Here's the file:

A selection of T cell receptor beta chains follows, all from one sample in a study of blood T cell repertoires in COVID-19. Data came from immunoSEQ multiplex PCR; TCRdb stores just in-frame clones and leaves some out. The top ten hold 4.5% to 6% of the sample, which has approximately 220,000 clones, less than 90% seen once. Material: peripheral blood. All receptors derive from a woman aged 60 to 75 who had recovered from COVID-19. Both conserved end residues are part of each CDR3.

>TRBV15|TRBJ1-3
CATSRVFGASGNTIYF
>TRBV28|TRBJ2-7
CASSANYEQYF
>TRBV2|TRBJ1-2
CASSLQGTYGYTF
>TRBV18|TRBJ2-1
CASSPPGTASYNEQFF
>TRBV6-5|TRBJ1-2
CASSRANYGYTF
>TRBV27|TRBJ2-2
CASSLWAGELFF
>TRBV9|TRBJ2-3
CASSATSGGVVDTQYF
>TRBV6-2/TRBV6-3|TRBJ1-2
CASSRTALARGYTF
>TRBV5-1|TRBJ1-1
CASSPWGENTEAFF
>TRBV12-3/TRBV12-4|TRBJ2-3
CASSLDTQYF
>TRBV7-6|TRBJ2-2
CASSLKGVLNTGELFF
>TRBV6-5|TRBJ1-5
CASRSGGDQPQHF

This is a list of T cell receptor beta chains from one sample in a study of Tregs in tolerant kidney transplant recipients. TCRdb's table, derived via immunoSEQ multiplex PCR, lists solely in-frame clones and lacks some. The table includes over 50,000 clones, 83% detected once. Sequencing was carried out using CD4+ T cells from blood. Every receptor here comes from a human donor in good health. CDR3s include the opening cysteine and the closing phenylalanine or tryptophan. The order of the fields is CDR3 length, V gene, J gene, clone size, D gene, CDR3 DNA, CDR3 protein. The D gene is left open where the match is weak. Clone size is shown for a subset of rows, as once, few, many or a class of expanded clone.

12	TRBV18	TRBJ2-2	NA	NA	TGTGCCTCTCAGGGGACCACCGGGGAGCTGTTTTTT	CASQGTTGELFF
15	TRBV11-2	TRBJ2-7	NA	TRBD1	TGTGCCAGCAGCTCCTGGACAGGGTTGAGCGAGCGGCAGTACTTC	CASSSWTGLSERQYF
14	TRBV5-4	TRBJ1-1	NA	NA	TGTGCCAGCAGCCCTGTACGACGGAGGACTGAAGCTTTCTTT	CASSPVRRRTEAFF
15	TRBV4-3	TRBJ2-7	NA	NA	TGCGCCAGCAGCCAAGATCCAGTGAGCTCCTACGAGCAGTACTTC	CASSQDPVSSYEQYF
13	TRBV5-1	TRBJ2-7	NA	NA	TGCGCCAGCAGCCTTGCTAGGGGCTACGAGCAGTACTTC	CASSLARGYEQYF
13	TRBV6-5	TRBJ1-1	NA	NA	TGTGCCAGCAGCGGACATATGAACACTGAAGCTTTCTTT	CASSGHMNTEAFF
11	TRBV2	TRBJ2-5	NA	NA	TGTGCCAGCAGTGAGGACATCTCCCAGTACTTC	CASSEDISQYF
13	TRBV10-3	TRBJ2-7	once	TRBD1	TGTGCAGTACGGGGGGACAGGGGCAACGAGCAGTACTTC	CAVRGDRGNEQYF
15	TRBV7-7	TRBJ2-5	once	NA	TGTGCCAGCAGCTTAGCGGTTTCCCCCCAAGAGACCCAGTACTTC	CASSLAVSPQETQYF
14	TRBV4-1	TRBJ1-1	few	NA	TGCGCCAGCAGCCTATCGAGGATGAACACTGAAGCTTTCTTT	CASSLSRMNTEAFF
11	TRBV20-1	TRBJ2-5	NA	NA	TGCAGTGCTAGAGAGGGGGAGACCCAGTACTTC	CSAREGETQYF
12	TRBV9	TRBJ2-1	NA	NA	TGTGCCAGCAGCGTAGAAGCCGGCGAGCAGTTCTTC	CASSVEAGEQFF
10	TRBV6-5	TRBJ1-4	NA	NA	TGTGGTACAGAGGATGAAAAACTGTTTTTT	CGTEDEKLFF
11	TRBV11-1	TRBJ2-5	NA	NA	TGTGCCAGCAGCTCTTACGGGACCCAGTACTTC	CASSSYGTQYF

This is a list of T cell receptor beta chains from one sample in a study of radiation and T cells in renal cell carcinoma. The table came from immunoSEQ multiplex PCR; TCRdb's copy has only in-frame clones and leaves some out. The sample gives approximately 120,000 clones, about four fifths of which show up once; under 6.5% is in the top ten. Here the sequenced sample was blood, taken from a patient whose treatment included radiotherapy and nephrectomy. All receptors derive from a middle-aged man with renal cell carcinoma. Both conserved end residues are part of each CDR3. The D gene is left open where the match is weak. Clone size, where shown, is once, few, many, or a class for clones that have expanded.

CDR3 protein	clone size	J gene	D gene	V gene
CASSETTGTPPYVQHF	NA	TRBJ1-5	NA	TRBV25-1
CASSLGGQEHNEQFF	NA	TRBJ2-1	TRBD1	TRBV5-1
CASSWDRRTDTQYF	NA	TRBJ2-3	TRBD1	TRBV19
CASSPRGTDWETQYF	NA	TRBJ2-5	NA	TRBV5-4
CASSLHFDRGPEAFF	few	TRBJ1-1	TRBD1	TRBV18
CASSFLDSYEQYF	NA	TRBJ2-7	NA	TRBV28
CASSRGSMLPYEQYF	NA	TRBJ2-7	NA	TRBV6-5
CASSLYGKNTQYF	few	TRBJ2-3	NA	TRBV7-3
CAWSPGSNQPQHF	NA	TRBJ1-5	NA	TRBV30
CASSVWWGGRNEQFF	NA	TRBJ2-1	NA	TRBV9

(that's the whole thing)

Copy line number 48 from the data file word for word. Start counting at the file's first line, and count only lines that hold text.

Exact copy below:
CASSFLDSYEQYF	NA	TRBJ2-7	NA	TRBV28